DES­TI­NA­TION AUS­TRALIA Meet the lo­cals

Car­rie Hutchin­son sug­gests 10 chic city ho­tels that won’t blow the sum­mer hol­i­day bud­get

The Weekend Australian - Travel - - Front Page -

AJES­TIC Min­ima, Ade­laide: If size is not an is­sue, then the 46-room Min­ima should be on your South Aus­tralian itin­er­ary. Its web­site proudly boasts ‘‘ mini room, mini price’’, and that’s no joke. Each gue­stroom is just 14sq m but the am­bi­ence makes up for this re­stricted space. The rooms are sleek, min­i­mal­ist white with funky art­work above the bed and a graphic mo­saic bath­room. There’s also a small writ­ing desk and the slightly more ex­pen­sive rooms have a tiny bal­cony. Sav­ings are also made on ser­vice: there is self check-in and a vend­ing ma­chine in the foyer. This North Ade­laide ho­tel is a cut above your av­er­age mo­tor inn and not much more ex­pen­sive. Dou­bles from $99 a night; www.ma­jes­ti­cho­tels.com.au.

Ho­tel Altamont, Syd­ney: In its hey­day, this Ge­or­gian build­ing amid Dar­linghurst’s cafe so­ci­ety was an exclusive bou­tique ho­tel where Mick Jag­ger once laid his head. (Night­club afi­ciona­dos will also be aware the no­to­ri­ous Caul­dron night­club was once lo­cated here.) Al­though it may seem a lit­tle odd to name the ho­tel af­ter the Rolling Stones’ 1969 con­cert that ended in vi­o­lence, there is noth­ing par­tic­u­larly rock ’ n’ roll about the ho­tel now. The Altamont’s 14 rooms (book well in ad­vance) are sim­ple and serene, with tim­ber fur­ni­ture and ex­posed sand­stone, plus there’s a guest­sonly lounge, bar and rooftop ter­race. Par­tic­u­larly de­sir­able are those rooms that open on to small pri­vate court­yards. Dou­bles from $129 a night; www. altamont.com.au.

Ho­tel To­larno, Mel­bourne: Sit­u­ated in the heart of the action on St Kilda’s Fitzroy Street, the To­larno was built by a for­mer mayor as his res­i­dence in 1884 but has a long his­tory as a guest­house. Now, the 35 rooms are fit­ted out with a retro vibe — lots of colour­ful touches, 1950s-style fur­ni­ture and orig­i­nal art (mainly by stu­dents and lo­cal artists) — al­though it still feels as if you are stay­ing at a grand man­sion be­long­ing to a friend. The pub­lic ar­eas have their own artis­tic bent, with mu­rals by Mirka Mora, who ran the ho­tel in the ’ 60s, tak­ing pride of place in Guy Grossi’s restau­rant, Mirka at To­larno Ho­tel. The bar here, too, is a great find and pop­u­lar with the lo­cals. Dou­bles from $145 a night; www.hotel­to­larno.com.au.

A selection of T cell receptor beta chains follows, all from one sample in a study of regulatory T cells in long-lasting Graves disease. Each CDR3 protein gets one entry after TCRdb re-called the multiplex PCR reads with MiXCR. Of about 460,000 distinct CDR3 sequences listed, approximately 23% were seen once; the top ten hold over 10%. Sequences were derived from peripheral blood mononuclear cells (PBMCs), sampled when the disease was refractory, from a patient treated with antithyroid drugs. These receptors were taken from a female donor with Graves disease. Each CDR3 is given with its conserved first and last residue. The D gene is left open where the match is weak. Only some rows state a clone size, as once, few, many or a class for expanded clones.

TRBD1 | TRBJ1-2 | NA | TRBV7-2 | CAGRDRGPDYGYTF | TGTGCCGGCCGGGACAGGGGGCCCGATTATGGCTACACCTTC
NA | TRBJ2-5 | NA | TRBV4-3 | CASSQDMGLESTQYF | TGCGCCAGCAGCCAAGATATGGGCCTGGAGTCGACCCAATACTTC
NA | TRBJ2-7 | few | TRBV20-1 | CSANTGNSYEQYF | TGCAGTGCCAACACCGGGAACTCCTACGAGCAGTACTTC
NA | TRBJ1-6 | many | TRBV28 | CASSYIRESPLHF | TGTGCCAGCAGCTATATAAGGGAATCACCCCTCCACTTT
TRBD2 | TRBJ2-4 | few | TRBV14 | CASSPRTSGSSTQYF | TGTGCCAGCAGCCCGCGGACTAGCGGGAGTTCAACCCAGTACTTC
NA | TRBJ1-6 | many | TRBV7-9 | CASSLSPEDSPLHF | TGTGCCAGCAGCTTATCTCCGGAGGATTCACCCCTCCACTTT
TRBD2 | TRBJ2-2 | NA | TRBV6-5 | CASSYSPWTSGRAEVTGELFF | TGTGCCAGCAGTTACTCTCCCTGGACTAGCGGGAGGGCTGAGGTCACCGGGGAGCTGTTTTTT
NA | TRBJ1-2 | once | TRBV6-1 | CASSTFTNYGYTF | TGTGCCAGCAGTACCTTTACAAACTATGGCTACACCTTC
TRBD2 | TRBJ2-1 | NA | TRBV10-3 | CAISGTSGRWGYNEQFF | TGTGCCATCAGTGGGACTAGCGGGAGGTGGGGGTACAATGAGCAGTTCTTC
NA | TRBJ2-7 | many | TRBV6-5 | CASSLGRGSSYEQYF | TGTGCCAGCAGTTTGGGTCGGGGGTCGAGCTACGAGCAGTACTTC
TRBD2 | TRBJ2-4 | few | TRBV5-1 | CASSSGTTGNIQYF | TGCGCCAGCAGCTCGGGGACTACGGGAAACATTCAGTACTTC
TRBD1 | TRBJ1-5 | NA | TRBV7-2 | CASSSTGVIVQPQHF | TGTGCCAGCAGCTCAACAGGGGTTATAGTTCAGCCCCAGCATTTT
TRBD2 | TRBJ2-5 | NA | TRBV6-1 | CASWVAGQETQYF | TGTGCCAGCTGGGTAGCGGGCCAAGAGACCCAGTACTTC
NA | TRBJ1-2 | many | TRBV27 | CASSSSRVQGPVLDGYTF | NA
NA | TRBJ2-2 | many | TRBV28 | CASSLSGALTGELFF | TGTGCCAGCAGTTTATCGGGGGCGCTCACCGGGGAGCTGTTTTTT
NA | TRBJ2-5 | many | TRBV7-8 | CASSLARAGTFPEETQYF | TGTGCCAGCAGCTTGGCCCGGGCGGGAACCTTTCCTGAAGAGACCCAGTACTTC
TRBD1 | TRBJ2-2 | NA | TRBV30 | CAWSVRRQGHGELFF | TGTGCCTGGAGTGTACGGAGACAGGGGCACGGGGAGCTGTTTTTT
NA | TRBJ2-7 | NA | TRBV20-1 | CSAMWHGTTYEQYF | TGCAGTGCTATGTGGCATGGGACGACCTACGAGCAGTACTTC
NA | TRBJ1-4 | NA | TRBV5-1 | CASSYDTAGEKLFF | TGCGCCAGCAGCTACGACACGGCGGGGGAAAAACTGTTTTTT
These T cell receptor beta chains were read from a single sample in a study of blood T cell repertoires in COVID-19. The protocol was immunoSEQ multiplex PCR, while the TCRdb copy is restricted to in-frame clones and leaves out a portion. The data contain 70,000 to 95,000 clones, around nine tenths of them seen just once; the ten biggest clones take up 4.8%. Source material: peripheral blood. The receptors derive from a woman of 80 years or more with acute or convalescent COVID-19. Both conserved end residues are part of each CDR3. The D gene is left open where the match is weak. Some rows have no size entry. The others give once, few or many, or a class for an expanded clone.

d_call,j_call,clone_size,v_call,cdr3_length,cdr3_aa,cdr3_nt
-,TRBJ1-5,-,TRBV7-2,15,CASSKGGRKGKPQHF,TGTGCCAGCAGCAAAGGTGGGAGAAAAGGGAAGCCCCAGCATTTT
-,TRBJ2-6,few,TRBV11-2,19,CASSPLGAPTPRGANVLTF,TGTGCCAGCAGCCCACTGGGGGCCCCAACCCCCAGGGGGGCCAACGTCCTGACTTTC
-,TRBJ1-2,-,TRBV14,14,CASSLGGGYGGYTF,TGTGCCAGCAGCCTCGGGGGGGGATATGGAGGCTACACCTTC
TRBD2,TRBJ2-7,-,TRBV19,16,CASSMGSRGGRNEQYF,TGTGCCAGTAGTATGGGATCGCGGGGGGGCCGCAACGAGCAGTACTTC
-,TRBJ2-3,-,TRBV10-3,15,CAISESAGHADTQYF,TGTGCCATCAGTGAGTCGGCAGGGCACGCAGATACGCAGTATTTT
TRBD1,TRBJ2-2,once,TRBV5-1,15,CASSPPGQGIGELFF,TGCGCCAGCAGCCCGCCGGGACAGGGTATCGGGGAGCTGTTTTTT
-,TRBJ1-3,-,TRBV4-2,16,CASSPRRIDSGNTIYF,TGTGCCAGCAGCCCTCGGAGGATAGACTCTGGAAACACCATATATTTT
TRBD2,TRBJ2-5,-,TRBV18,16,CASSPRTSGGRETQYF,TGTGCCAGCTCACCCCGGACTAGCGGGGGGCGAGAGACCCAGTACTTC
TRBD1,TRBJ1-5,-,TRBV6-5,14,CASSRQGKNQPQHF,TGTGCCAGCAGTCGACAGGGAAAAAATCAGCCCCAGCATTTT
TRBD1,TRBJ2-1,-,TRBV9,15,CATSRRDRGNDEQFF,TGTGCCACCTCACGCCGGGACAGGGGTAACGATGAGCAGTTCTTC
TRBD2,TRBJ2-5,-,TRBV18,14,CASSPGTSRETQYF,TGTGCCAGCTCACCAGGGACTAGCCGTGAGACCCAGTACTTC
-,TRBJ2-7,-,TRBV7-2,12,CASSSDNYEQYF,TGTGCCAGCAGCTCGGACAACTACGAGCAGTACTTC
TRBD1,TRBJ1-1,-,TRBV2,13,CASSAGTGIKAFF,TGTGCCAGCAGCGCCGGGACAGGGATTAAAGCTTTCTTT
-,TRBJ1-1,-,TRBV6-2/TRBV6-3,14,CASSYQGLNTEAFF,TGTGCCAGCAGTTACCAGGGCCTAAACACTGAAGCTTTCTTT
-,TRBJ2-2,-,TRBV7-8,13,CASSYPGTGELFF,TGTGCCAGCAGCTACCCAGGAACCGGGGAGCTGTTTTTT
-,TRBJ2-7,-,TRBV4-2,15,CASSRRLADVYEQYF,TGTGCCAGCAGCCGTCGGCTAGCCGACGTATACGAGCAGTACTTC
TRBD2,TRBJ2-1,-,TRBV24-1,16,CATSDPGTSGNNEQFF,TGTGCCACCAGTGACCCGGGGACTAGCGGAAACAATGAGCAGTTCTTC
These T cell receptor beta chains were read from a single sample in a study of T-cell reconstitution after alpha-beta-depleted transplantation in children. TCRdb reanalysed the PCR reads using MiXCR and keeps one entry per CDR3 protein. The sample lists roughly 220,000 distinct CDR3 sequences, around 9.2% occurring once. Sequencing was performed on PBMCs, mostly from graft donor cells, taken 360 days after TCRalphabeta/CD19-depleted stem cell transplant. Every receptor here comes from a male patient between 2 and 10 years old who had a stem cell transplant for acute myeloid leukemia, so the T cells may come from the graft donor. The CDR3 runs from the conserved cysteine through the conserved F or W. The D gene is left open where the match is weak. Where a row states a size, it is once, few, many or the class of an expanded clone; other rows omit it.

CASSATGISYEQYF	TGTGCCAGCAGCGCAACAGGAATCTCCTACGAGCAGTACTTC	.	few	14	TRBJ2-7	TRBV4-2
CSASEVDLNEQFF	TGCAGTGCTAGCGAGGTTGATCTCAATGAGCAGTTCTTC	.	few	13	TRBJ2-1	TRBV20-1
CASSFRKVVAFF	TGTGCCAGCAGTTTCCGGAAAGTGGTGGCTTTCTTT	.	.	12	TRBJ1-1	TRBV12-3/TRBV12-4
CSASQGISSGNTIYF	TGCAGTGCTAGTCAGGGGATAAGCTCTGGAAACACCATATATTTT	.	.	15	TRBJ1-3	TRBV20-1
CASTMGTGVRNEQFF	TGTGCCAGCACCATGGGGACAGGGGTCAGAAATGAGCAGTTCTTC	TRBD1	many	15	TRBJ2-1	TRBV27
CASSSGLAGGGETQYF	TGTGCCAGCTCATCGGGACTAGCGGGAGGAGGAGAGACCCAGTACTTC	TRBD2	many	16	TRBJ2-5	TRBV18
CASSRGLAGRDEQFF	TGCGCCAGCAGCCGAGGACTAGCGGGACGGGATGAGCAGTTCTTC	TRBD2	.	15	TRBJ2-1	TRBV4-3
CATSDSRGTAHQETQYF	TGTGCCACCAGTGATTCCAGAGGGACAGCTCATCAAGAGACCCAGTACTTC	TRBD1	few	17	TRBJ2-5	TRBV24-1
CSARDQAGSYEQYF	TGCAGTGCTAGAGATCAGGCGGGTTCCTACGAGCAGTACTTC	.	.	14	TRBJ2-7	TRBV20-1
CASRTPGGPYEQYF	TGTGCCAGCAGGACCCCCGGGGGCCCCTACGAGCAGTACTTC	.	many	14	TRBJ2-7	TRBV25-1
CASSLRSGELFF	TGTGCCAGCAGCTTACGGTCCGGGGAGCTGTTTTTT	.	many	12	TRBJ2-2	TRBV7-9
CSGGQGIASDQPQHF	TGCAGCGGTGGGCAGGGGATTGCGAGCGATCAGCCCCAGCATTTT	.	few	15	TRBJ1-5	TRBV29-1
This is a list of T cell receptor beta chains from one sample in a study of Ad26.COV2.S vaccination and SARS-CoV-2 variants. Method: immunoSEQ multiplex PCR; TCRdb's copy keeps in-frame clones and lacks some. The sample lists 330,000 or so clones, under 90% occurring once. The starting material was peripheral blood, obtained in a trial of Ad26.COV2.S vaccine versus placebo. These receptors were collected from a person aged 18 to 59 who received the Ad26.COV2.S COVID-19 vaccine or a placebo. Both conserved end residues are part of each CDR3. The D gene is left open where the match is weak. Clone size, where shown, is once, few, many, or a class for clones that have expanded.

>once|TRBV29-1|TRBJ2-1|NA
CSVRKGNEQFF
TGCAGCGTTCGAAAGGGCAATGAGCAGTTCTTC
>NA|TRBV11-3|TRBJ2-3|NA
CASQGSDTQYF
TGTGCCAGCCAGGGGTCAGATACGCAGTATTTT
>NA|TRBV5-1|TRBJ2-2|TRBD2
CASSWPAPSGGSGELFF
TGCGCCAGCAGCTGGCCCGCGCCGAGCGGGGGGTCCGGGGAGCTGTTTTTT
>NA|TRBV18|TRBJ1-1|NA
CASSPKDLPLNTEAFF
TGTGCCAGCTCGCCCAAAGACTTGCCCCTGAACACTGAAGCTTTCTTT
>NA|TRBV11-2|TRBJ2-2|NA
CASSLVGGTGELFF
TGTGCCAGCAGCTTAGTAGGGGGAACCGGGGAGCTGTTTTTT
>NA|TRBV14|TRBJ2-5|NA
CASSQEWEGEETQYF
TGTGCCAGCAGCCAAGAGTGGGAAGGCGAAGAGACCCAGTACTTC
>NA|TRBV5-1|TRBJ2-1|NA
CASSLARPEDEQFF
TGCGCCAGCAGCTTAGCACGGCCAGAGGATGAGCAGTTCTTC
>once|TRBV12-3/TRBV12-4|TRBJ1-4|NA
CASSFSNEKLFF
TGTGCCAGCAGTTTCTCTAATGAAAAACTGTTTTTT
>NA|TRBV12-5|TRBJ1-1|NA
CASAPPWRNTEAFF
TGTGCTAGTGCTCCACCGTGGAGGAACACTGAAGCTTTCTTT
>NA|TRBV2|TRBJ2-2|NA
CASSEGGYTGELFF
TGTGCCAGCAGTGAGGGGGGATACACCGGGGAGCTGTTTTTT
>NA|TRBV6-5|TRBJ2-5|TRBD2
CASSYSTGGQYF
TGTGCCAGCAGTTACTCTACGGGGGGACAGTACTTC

Dia­mant, Can­berra: The na­tional cap­i­tal got its first stylish bou­tique digs when the Dia­mant opened mid­way through the year. Its 80 rooms are lo­cated in a ’ 20s her­itage art deco build­ing and the luxe look fea­tures graphic wall­pa­per on the ceil­ings of suites, orig­i­nal art­works and sculp­tures scat­tered through­out, plenty of whizbang gad­getry and mod­ernist fur­ni­ture giv­ing the in­te­ri­ors that ex­tra edge. The lo­ca­tion is first-class, too: near Lake Bur­ley Grif­fin, a 10-minute walk from the city, and within a new ur­ban vil­lage that in­cludes restau­rants, bars and the Soma Day Spa. Dou­bles from $150 a night; www.dia­mant.com.au.

Jasper Ho­tel, Mel­bourne: If you want to be just a skip from the city and the fab­u­lous Queen Vic­to­ria Mar­ket (a foodie’s dream come true), Jasper of­fers ex­cel­lent value. The build­ing was for­merly the Y ho­tel, but a $4.5 mil­lion up­grade by Jack­son Cle­ments Bur­rows Ar­chi­tects, un­veiled at the start of 2007, means it’s about as far away from the av­er­age YWCA ac­com­mo­da­tion as you can get (though the or­gan­i­sa­tion still owns the place). The 65 gue­strooms are dec­o­rated with min­i­mal­ist chic: check the white linens with ac­cents of chocolate and caramel. Ser­vice is ex­cel­lent; guests on a fit­ness regime will ap­pre­ci­ate the com­pli­men­tary ac­cess to nearby Mel­bourne City Baths. Dou­bles from $150 a night; www.jasper­ho­tel.com.au.